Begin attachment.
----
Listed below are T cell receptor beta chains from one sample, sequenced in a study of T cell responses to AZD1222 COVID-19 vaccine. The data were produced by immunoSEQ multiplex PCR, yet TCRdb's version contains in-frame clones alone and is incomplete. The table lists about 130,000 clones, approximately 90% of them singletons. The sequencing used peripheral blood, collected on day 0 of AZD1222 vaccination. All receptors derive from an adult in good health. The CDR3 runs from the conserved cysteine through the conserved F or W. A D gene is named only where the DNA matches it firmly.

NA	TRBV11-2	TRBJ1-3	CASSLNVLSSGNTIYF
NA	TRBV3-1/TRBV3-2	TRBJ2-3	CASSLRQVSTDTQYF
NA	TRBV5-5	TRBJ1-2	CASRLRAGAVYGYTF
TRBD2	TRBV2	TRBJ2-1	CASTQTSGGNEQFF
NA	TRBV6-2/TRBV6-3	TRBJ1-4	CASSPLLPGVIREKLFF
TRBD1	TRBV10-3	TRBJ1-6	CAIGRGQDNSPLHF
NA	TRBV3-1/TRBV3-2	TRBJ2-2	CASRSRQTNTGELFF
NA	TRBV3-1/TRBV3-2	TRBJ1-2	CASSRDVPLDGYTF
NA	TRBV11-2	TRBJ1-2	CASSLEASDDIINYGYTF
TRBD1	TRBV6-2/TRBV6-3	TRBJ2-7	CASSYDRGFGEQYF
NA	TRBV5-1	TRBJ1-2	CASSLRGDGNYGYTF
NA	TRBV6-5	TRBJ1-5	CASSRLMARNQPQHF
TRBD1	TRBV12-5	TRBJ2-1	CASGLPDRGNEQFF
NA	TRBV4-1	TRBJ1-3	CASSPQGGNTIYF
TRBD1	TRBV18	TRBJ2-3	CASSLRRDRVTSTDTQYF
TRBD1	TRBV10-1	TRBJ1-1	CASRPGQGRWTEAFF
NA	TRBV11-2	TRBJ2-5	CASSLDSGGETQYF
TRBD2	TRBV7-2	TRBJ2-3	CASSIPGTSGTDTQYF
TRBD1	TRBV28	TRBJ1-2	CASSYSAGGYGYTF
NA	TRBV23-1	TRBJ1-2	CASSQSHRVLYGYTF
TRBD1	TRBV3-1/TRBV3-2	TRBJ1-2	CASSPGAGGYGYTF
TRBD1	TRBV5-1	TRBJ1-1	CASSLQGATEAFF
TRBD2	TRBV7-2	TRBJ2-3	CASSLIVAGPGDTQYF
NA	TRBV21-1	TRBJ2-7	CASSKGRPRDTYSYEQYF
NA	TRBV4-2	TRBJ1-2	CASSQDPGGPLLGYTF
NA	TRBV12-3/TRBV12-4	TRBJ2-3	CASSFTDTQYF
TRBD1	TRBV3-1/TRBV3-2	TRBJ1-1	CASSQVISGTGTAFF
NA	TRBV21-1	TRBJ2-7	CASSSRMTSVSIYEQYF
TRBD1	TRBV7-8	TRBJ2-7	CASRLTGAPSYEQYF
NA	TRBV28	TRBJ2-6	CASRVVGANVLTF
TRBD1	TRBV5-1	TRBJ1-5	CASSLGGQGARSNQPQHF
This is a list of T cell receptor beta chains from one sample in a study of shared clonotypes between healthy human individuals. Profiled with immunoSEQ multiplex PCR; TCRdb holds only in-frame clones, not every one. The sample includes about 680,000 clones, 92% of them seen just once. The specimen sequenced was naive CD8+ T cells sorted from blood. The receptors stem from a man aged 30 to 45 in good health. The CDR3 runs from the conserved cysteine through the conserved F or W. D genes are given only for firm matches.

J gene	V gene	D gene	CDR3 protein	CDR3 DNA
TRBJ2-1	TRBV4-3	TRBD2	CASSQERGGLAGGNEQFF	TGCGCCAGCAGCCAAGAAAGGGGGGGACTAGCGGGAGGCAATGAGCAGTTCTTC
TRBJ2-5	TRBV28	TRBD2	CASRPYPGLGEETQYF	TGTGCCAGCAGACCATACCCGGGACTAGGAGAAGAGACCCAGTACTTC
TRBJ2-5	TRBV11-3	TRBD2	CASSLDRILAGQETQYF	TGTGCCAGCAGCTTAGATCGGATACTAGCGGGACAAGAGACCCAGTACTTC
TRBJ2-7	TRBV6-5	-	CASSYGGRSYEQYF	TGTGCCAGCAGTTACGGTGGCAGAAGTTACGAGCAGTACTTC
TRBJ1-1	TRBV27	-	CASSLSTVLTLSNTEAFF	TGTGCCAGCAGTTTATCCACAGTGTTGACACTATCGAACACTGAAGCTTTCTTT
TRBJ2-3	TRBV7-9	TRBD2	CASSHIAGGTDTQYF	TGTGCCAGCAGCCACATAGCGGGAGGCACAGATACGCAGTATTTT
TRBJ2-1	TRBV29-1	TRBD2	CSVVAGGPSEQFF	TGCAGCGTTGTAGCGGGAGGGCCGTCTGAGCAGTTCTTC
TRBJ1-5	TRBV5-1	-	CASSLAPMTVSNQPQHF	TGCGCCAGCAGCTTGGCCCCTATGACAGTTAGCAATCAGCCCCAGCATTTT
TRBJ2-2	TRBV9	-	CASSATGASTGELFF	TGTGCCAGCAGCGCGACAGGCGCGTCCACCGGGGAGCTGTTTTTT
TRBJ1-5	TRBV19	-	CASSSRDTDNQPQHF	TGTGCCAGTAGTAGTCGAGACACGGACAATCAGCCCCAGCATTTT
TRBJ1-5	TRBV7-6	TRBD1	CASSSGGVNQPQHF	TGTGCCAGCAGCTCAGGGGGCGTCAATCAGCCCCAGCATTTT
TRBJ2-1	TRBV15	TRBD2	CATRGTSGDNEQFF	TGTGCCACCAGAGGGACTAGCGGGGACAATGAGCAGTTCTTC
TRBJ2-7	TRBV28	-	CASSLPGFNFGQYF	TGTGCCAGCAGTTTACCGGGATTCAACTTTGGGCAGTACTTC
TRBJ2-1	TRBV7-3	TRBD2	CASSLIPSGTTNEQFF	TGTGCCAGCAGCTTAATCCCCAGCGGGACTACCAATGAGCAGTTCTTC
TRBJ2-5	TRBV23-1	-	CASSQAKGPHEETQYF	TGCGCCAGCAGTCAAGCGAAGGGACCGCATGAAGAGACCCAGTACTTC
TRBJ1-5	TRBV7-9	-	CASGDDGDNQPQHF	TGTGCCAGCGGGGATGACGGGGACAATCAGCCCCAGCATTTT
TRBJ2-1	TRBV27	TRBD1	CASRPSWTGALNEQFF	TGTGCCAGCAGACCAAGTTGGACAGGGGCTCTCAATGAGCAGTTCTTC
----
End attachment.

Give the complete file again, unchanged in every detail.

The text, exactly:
Listed below are T cell receptor beta chains from one sample, sequenced in a study of T cell responses to AZD1222 COVID-19 vaccine. The data were produced by immunoSEQ multiplex PCR, yet TCRdb's version contains in-frame clones alone and is incomplete. The table lists about 130,000 clones, approximately 90% of them singletons. The sequencing used peripheral blood, collected on day 0 of AZD1222 vaccination. All receptors derive from an adult in good health. The CDR3 runs from the conserved cysteine through the conserved F or W. A D gene is named only where the DNA matches it firmly.

NA	TRBV11-2	TRBJ1-3	CASSLNVLSSGNTIYF
NA	TRBV3-1/TRBV3-2	TRBJ2-3	CASSLRQVSTDTQYF
NA	TRBV5-5	TRBJ1-2	CASRLRAGAVYGYTF
TRBD2	TRBV2	TRBJ2-1	CASTQTSGGNEQFF
NA	TRBV6-2/TRBV6-3	TRBJ1-4	CASSPLLPGVIREKLFF
TRBD1	TRBV10-3	TRBJ1-6	CAIGRGQDNSPLHF
NA	TRBV3-1/TRBV3-2	TRBJ2-2	CASRSRQTNTGELFF
NA	TRBV3-1/TRBV3-2	TRBJ1-2	CASSRDVPLDGYTF
NA	TRBV11-2	TRBJ1-2	CASSLEASDDIINYGYTF
TRBD1	TRBV6-2/TRBV6-3	TRBJ2-7	CASSYDRGFGEQYF
NA	TRBV5-1	TRBJ1-2	CASSLRGDGNYGYTF
NA	TRBV6-5	TRBJ1-5	CASSRLMARNQPQHF
TRBD1	TRBV12-5	TRBJ2-1	CASGLPDRGNEQFF
NA	TRBV4-1	TRBJ1-3	CASSPQGGNTIYF
TRBD1	TRBV18	TRBJ2-3	CASSLRRDRVTSTDTQYF
TRBD1	TRBV10-1	TRBJ1-1	CASRPGQGRWTEAFF
NA	TRBV11-2	TRBJ2-5	CASSLDSGGETQYF
TRBD2	TRBV7-2	TRBJ2-3	CASSIPGTSGTDTQYF
TRBD1	TRBV28	TRBJ1-2	CASSYSAGGYGYTF
NA	TRBV23-1	TRBJ1-2	CASSQSHRVLYGYTF
TRBD1	TRBV3-1/TRBV3-2	TRBJ1-2	CASSPGAGGYGYTF
TRBD1	TRBV5-1	TRBJ1-1	CASSLQGATEAFF
TRBD2	TRBV7-2	TRBJ2-3	CASSLIVAGPGDTQYF
NA	TRBV21-1	TRBJ2-7	CASSKGRPRDTYSYEQYF
NA	TRBV4-2	TRBJ1-2	CASSQDPGGPLLGYTF
NA	TRBV12-3/TRBV12-4	TRBJ2-3	CASSFTDTQYF
TRBD1	TRBV3-1/TRBV3-2	TRBJ1-1	CASSQVISGTGTAFF
NA	TRBV21-1	TRBJ2-7	CASSSRMTSVSIYEQYF
TRBD1	TRBV7-8	TRBJ2-7	CASRLTGAPSYEQYF
NA	TRBV28	TRBJ2-6	CASRVVGANVLTF
TRBD1	TRBV5-1	TRBJ1-5	CASSLGGQGARSNQPQHF
This is a list of T cell receptor beta chains from one sample in a study of shared clonotypes between healthy human individuals. Profiled with immunoSEQ multiplex PCR; TCRdb holds only in-frame clones, not every one. The sample includes about 680,000 clones, 92% of them seen just once. The specimen sequenced was naive CD8+ T cells sorted from blood. The receptors stem from a man aged 30 to 45 in good health. The CDR3 runs from the conserved cysteine through the conserved F or W. D genes are given only for firm matches.

J gene	V gene	D gene	CDR3 protein	CDR3 DNA
TRBJ2-1	TRBV4-3	TRBD2	CASSQERGGLAGGNEQFF	TGCGCCAGCAGCCAAGAAAGGGGGGGACTAGCGGGAGGCAATGAGCAGTTCTTC
TRBJ2-5	TRBV28	TRBD2	CASRPYPGLGEETQYF	TGTGCCAGCAGACCATACCCGGGACTAGGAGAAGAGACCCAGTACTTC
TRBJ2-5	TRBV11-3	TRBD2	CASSLDRILAGQETQYF	TGTGCCAGCAGCTTAGATCGGATACTAGCGGGACAAGAGACCCAGTACTTC
TRBJ2-7	TRBV6-5	-	CASSYGGRSYEQYF	TGTGCCAGCAGTTACGGTGGCAGAAGTTACGAGCAGTACTTC
TRBJ1-1	TRBV27	-	CASSLSTVLTLSNTEAFF	TGTGCCAGCAGTTTATCCACAGTGTTGACACTATCGAACACTGAAGCTTTCTTT
TRBJ2-3	TRBV7-9	TRBD2	CASSHIAGGTDTQYF	TGTGCCAGCAGCCACATAGCGGGAGGCACAGATACGCAGTATTTT
TRBJ2-1	TRBV29-1	TRBD2	CSVVAGGPSEQFF	TGCAGCGTTGTAGCGGGAGGGCCGTCTGAGCAGTTCTTC
TRBJ1-5	TRBV5-1	-	CASSLAPMTVSNQPQHF	TGCGCCAGCAGCTTGGCCCCTATGACAGTTAGCAATCAGCCCCAGCATTTT
TRBJ2-2	TRBV9	-	CASSATGASTGELFF	TGTGCCAGCAGCGCGACAGGCGCGTCCACCGGGGAGCTGTTTTTT
TRBJ1-5	TRBV19	-	CASSSRDTDNQPQHF	TGTGCCAGTAGTAGTCGAGACACGGACAATCAGCCCCAGCATTTT
TRBJ1-5	TRBV7-6	TRBD1	CASSSGGVNQPQHF	TGTGCCAGCAGCTCAGGGGGCGTCAATCAGCCCCAGCATTTT
TRBJ2-1	TRBV15	TRBD2	CATRGTSGDNEQFF	TGTGCCACCAGAGGGACTAGCGGGGACAATGAGCAGTTCTTC
TRBJ2-7	TRBV28	-	CASSLPGFNFGQYF	TGTGCCAGCAGTTTACCGGGATTCAACTTTGGGCAGTACTTC
TRBJ2-1	TRBV7-3	TRBD2	CASSLIPSGTTNEQFF	TGTGCCAGCAGCTTAATCCCCAGCGGGACTACCAATGAGCAGTTCTTC
TRBJ2-5	TRBV23-1	-	CASSQAKGPHEETQYF	TGCGCCAGCAGTCAAGCGAAGGGACCGCATGAAGAGACCCAGTACTTC
TRBJ1-5	TRBV7-9	-	CASGDDGDNQPQHF	TGTGCCAGCGGGGATGACGGGGACAATCAGCCCCAGCATTTT
TRBJ2-1	TRBV27	TRBD1	CASRPSWTGALNEQFF	TGTGCCAGCAGACCAAGTTGGACAGGGGCTCTCAATGAGCAGTTCTTC